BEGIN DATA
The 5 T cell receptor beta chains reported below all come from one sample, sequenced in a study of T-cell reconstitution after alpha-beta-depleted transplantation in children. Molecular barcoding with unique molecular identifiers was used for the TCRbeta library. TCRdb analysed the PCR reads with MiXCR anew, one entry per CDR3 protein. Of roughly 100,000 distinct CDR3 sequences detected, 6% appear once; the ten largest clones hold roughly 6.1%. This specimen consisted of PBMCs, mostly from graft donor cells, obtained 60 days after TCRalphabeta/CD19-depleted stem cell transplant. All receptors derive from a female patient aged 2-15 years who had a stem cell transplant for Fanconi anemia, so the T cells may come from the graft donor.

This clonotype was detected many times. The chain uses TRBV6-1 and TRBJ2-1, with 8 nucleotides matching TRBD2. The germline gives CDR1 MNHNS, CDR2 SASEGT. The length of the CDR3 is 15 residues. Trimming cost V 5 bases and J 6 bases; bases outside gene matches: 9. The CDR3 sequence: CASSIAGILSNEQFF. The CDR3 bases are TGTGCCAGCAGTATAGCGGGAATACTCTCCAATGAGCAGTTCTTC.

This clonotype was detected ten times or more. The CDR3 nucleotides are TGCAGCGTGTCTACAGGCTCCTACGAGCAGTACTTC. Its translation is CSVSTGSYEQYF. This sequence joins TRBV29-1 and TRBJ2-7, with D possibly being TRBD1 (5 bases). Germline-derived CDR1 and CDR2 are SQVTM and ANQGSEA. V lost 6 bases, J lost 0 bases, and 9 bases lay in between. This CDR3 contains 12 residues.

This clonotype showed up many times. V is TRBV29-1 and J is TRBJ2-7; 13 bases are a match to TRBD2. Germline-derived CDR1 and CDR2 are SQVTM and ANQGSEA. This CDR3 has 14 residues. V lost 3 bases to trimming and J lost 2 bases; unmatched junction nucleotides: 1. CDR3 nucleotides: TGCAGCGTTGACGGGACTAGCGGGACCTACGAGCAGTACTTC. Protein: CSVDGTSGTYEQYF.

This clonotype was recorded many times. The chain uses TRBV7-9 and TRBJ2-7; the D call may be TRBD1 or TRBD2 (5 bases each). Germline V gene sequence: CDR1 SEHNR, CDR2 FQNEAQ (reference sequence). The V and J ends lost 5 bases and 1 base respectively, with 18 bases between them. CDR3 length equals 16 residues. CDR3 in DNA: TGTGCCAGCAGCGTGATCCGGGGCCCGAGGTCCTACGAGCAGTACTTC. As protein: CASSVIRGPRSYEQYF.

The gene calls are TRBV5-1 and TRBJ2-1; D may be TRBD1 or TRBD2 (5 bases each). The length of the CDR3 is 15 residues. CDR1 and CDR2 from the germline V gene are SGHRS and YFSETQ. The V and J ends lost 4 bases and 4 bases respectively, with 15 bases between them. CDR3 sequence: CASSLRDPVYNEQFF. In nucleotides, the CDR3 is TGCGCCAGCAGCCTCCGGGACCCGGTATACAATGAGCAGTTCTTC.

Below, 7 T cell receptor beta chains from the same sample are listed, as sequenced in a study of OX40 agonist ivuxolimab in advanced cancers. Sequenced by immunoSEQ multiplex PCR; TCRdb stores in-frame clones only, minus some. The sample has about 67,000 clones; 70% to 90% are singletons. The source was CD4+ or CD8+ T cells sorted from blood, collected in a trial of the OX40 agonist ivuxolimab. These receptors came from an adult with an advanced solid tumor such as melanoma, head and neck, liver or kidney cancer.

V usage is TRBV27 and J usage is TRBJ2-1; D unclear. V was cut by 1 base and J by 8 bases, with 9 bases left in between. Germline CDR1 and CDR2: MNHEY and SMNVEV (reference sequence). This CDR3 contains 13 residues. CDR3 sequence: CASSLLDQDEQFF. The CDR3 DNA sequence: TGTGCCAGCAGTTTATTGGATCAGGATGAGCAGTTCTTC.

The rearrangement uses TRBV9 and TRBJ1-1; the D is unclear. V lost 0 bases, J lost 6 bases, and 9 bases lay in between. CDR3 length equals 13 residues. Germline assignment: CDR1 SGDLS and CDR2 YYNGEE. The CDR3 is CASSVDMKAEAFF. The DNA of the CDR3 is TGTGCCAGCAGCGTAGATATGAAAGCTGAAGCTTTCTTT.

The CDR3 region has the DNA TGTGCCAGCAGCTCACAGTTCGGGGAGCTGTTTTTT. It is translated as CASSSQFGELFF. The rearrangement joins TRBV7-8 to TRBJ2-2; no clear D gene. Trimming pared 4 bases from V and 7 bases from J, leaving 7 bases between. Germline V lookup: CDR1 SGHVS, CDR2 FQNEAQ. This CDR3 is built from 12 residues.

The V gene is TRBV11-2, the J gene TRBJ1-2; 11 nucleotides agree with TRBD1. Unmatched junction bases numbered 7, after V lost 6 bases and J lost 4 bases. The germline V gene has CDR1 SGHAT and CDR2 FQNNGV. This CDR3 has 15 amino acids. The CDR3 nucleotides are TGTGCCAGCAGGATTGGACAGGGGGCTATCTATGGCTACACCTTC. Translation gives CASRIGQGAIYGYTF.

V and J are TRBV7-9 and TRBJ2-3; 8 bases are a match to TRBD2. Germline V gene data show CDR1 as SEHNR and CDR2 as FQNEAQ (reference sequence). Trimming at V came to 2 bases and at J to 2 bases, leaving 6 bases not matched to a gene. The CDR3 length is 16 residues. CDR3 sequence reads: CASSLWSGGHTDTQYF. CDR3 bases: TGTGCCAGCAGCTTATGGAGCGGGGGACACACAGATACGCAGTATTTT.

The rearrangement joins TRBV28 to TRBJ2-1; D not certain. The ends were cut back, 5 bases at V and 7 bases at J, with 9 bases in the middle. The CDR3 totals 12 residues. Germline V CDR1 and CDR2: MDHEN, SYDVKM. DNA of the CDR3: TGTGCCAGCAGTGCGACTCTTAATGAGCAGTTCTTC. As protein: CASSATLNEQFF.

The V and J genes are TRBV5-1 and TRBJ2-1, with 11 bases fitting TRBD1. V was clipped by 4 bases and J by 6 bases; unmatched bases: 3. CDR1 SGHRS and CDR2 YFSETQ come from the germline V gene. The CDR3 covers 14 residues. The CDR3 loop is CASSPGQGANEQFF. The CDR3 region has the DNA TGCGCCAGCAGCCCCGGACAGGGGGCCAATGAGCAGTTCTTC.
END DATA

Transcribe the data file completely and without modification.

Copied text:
The 5 T cell receptor beta chains reported below all come from one sample, sequenced in a study of T-cell reconstitution after alpha-beta-depleted transplantation in children. Molecular barcoding with unique molecular identifiers was used for the TCRbeta library. TCRdb analysed the PCR reads with MiXCR anew, one entry per CDR3 protein. Of roughly 100,000 distinct CDR3 sequences detected, 6% appear once; the ten largest clones hold roughly 6.1%. This specimen consisted of PBMCs, mostly from graft donor cells, obtained 60 days after TCRalphabeta/CD19-depleted stem cell transplant. All receptors derive from a female patient aged 2-15 years who had a stem cell transplant for Fanconi anemia, so the T cells may come from the graft donor.

This clonotype was detected many times. The chain uses TRBV6-1 and TRBJ2-1, with 8 nucleotides matching TRBD2. The germline gives CDR1 MNHNS, CDR2 SASEGT. The length of the CDR3 is 15 residues. Trimming cost V 5 bases and J 6 bases; bases outside gene matches: 9. The CDR3 sequence: CASSIAGILSNEQFF. The CDR3 bases are TGTGCCAGCAGTATAGCGGGAATACTCTCCAATGAGCAGTTCTTC.

This clonotype was detected ten times or more. The CDR3 nucleotides are TGCAGCGTGTCTACAGGCTCCTACGAGCAGTACTTC. Its translation is CSVSTGSYEQYF. This sequence joins TRBV29-1 and TRBJ2-7, with D possibly being TRBD1 (5 bases). Germline-derived CDR1 and CDR2 are SQVTM and ANQGSEA. V lost 6 bases, J lost 0 bases, and 9 bases lay in between. This CDR3 contains 12 residues.

This clonotype showed up many times. V is TRBV29-1 and J is TRBJ2-7; 13 bases are a match to TRBD2. Germline-derived CDR1 and CDR2 are SQVTM and ANQGSEA. This CDR3 has 14 residues. V lost 3 bases to trimming and J lost 2 bases; unmatched junction nucleotides: 1. CDR3 nucleotides: TGCAGCGTTGACGGGACTAGCGGGACCTACGAGCAGTACTTC. Protein: CSVDGTSGTYEQYF.

This clonotype was recorded many times. The chain uses TRBV7-9 and TRBJ2-7; the D call may be TRBD1 or TRBD2 (5 bases each). Germline V gene sequence: CDR1 SEHNR, CDR2 FQNEAQ (reference sequence). The V and J ends lost 5 bases and 1 base respectively, with 18 bases between them. CDR3 length equals 16 residues. CDR3 in DNA: TGTGCCAGCAGCGTGATCCGGGGCCCGAGGTCCTACGAGCAGTACTTC. As protein: CASSVIRGPRSYEQYF.

The gene calls are TRBV5-1 and TRBJ2-1; D may be TRBD1 or TRBD2 (5 bases each). The length of the CDR3 is 15 residues. CDR1 and CDR2 from the germline V gene are SGHRS and YFSETQ. The V and J ends lost 4 bases and 4 bases respectively, with 15 bases between them. CDR3 sequence: CASSLRDPVYNEQFF. In nucleotides, the CDR3 is TGCGCCAGCAGCCTCCGGGACCCGGTATACAATGAGCAGTTCTTC.

Below, 7 T cell receptor beta chains from the same sample are listed, as sequenced in a study of OX40 agonist ivuxolimab in advanced cancers. Sequenced by immunoSEQ multiplex PCR; TCRdb stores in-frame clones only, minus some. The sample has about 67,000 clones; 70% to 90% are singletons. The source was CD4+ or CD8+ T cells sorted from blood, collected in a trial of the OX40 agonist ivuxolimab. These receptors came from an adult with an advanced solid tumor such as melanoma, head and neck, liver or kidney cancer.

V usage is TRBV27 and J usage is TRBJ2-1; D unclear. V was cut by 1 base and J by 8 bases, with 9 bases left in between. Germline CDR1 and CDR2: MNHEY and SMNVEV (reference sequence). This CDR3 contains 13 residues. CDR3 sequence: CASSLLDQDEQFF. The CDR3 DNA sequence: TGTGCCAGCAGTTTATTGGATCAGGATGAGCAGTTCTTC.

The rearrangement uses TRBV9 and TRBJ1-1; the D is unclear. V lost 0 bases, J lost 6 bases, and 9 bases lay in between. CDR3 length equals 13 residues. Germline assignment: CDR1 SGDLS and CDR2 YYNGEE. The CDR3 is CASSVDMKAEAFF. The DNA of the CDR3 is TGTGCCAGCAGCGTAGATATGAAAGCTGAAGCTTTCTTT.

The CDR3 region has the DNA TGTGCCAGCAGCTCACAGTTCGGGGAGCTGTTTTTT. It is translated as CASSSQFGELFF. The rearrangement joins TRBV7-8 to TRBJ2-2; no clear D gene. Trimming pared 4 bases from V and 7 bases from J, leaving 7 bases between. Germline V lookup: CDR1 SGHVS, CDR2 FQNEAQ. This CDR3 is built from 12 residues.

The V gene is TRBV11-2, the J gene TRBJ1-2; 11 nucleotides agree with TRBD1. Unmatched junction bases numbered 7, after V lost 6 bases and J lost 4 bases. The germline V gene has CDR1 SGHAT and CDR2 FQNNGV. This CDR3 has 15 amino acids. The CDR3 nucleotides are TGTGCCAGCAGGATTGGACAGGGGGCTATCTATGGCTACACCTTC. Translation gives CASRIGQGAIYGYTF.

V and J are TRBV7-9 and TRBJ2-3; 8 bases are a match to TRBD2. Germline V gene data show CDR1 as SEHNR and CDR2 as FQNEAQ (reference sequence). Trimming at V came to 2 bases and at J to 2 bases, leaving 6 bases not matched to a gene. The CDR3 length is 16 residues. CDR3 sequence reads: CASSLWSGGHTDTQYF. CDR3 bases: TGTGCCAGCAGCTTATGGAGCGGGGGACACACAGATACGCAGTATTTT.

The rearrangement joins TRBV28 to TRBJ2-1; D not certain. The ends were cut back, 5 bases at V and 7 bases at J, with 9 bases in the middle. The CDR3 totals 12 residues. Germline V CDR1 and CDR2: MDHEN, SYDVKM. DNA of the CDR3: TGTGCCAGCAGTGCGACTCTTAATGAGCAGTTCTTC. As protein: CASSATLNEQFF.

The V and J genes are TRBV5-1 and TRBJ2-1, with 11 bases fitting TRBD1. V was clipped by 4 bases and J by 6 bases; unmatched bases: 3. CDR1 SGHRS and CDR2 YFSETQ come from the germline V gene. The CDR3 covers 14 residues. The CDR3 loop is CASSPGQGANEQFF. The CDR3 region has the DNA TGCGCCAGCAGCCCCGGACAGGGGGCCAATGAGCAGTTCTTC.